Psychotherapy on wheels
If you’re not sure how to fill your time during those dull taxi rides, how about getting some therapy en route to your destination? Stockholm Taxi thinks that its a good idea and kicked off a week-long pilot programme that will have a certified therapist riding alongside you in the taxi, talking you through all your problems.
According to a company spokesperson, in Sweden “around 70% of people said their taxi journeys were a good time for reflection and that they often found their minds wandering”. And it is not uncommon for taxi drivers to lend a sympathetic ear to troubled passengers, so this project is simply putting a trained professional in the back seat so that the driver can concentrate on the road. With the winter season already creeping in and the winter blues skulking right behind it, it is the perfect time to conduct the ‘trial’.
Winter depression is a real problem (something we Automologists in perpetually sunny Malaysia cannot really empathise); Stockholm gets only about five hours of daylight and the temperature can drop to -20°C. But, how much good can an abbreviated therapy session achieve? According to one of the psychologists involved in the project, Mia Fahlen, even a 10-minute trip could provide immeasurable value. More people live alone in Sweden compared to the rest of Europe, and thus “a lot of people are lonely,” Fahlen said. Meanwhile, the taxi driver will be a non-participative audience who is bound to secrecy by a non-disclosure agreement.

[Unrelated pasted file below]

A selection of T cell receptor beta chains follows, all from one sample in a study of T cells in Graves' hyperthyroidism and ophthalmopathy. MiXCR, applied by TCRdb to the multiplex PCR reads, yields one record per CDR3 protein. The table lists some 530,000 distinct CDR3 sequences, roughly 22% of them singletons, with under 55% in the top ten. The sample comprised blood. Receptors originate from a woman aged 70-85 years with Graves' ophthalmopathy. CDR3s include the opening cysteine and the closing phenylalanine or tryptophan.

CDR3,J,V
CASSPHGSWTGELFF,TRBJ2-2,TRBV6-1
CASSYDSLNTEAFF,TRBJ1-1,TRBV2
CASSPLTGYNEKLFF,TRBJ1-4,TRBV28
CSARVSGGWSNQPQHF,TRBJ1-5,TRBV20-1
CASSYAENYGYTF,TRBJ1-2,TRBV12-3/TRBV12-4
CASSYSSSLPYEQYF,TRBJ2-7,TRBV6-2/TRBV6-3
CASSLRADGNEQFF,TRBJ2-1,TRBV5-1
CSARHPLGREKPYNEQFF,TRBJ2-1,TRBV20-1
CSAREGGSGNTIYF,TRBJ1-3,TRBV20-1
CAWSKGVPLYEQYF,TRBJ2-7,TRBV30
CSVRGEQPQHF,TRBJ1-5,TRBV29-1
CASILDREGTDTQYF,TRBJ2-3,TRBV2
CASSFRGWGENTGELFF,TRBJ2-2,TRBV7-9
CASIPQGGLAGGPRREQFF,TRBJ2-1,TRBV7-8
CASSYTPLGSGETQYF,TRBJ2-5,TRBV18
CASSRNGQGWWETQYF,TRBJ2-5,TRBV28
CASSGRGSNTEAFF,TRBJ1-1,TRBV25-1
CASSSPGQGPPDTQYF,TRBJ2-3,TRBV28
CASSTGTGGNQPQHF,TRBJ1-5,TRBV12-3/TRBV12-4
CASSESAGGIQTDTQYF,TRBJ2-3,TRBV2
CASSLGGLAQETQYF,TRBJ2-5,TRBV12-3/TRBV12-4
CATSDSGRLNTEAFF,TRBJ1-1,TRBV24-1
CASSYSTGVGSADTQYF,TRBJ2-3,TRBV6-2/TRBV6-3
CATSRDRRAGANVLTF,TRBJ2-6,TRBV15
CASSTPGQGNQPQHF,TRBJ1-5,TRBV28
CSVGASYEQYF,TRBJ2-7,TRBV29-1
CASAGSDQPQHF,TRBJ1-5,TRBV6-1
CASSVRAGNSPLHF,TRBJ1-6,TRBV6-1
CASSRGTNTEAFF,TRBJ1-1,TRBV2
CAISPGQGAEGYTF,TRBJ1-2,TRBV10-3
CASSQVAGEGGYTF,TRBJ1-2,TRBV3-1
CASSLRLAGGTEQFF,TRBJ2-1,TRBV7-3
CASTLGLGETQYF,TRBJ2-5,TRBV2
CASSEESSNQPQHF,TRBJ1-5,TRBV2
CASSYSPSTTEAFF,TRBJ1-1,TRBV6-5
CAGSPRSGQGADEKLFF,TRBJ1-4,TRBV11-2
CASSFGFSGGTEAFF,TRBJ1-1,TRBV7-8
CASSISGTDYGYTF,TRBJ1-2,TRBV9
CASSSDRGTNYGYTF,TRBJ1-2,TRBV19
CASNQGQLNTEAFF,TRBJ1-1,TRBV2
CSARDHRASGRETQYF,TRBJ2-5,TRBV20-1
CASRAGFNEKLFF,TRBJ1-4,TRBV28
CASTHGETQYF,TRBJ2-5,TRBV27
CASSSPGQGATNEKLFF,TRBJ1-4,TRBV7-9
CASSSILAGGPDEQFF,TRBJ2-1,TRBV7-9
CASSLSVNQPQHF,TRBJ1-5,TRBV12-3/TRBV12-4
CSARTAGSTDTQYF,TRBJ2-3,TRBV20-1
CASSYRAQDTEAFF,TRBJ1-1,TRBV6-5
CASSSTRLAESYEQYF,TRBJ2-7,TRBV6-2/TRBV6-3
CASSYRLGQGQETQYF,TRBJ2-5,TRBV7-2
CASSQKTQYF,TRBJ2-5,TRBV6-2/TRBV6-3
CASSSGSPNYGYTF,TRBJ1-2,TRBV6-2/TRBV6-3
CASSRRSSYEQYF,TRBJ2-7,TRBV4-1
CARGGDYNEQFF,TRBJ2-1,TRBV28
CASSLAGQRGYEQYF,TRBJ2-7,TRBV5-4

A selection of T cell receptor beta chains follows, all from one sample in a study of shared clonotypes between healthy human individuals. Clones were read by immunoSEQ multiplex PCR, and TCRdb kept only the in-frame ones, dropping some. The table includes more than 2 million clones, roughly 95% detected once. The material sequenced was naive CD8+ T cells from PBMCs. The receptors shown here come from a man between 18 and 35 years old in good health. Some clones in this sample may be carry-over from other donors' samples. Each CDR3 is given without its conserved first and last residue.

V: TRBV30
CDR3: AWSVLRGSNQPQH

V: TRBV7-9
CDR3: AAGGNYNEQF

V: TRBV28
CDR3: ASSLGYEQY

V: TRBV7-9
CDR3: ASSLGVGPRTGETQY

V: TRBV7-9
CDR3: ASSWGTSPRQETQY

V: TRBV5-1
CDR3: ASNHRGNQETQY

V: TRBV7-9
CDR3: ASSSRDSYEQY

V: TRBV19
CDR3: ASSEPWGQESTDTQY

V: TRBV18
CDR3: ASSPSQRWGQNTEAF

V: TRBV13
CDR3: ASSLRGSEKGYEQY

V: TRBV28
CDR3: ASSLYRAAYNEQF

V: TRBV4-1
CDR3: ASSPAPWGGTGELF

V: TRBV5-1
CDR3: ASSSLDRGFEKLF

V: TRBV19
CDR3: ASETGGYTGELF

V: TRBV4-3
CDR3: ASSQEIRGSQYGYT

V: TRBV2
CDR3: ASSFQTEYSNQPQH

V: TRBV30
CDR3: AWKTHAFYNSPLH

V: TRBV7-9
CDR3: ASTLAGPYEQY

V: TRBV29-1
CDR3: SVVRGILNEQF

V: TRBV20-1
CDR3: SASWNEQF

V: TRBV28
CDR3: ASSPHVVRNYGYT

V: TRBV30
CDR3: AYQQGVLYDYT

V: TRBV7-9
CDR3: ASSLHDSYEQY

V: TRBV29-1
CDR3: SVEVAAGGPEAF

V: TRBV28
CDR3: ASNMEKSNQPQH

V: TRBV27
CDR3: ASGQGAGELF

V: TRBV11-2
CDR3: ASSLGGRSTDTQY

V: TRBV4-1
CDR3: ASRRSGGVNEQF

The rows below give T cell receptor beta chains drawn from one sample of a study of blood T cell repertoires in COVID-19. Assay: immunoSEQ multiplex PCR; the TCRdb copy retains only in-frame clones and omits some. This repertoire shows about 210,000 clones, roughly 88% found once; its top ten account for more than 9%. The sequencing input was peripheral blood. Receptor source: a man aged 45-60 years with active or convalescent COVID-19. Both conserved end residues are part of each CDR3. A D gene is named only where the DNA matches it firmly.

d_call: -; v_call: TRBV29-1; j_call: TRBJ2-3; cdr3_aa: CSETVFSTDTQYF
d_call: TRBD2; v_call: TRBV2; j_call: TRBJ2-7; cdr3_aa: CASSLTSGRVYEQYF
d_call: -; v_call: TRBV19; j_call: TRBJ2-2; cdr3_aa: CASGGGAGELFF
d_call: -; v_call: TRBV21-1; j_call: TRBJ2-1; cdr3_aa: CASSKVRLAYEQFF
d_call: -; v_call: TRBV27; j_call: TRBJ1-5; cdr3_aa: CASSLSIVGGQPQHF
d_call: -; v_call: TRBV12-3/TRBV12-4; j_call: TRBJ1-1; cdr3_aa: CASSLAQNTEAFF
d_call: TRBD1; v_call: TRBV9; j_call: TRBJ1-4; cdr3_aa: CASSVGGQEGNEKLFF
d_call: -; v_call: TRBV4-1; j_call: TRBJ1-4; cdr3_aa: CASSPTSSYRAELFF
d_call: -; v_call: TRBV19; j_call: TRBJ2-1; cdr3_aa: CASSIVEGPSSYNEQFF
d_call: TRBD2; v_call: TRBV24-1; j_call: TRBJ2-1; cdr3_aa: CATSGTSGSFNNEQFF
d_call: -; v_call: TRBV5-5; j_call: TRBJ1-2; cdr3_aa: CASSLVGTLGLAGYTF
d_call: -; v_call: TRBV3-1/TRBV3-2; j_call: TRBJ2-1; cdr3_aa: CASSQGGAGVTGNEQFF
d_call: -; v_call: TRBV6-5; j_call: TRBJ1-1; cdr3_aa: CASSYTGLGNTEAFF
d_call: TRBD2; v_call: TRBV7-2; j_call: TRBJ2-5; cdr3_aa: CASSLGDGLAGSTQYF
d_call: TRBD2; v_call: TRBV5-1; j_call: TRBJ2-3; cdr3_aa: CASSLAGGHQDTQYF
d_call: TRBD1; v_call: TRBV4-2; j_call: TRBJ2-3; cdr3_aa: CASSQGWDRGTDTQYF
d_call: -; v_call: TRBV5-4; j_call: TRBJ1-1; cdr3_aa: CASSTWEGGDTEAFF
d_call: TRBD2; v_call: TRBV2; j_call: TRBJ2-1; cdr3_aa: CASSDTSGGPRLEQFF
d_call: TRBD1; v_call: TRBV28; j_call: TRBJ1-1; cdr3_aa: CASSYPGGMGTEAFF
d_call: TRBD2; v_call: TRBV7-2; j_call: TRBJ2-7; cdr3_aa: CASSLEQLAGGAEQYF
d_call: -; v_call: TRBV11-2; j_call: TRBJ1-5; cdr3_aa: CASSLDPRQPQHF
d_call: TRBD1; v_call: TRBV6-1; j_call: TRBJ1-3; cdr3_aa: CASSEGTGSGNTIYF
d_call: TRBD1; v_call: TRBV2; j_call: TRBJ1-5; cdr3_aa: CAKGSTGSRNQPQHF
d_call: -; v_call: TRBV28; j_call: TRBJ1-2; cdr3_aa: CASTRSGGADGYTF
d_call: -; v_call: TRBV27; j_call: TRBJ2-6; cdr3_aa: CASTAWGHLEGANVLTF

There is a tiny problem, though – the company engaged only three therapists during the test run, and the sad but true fact is that everyone (and that includes every taxi passenger) has problems. But the good news is that if you manage to book one of the therapists to come along for your taxi ride, her service is free; one of them shared that a regular session with her would typically cost around 1,200 kroner (US$160) per hour.
Of course, considering the costs, the need for trained therapists and complicated logistics, this seems likely to be short-term marketing gimmick rather than a bona fide ‘trial’. But when asked whether this was simply a ploy to counter Uber, which is incredibly popular in Sweden where public transport, like everything else, is very expensive, the company says that it does not consider the controversial smartphone-app service as a threat and that “as long as everyone is playing by the same rules then we’re happy to have the competition on the roads.”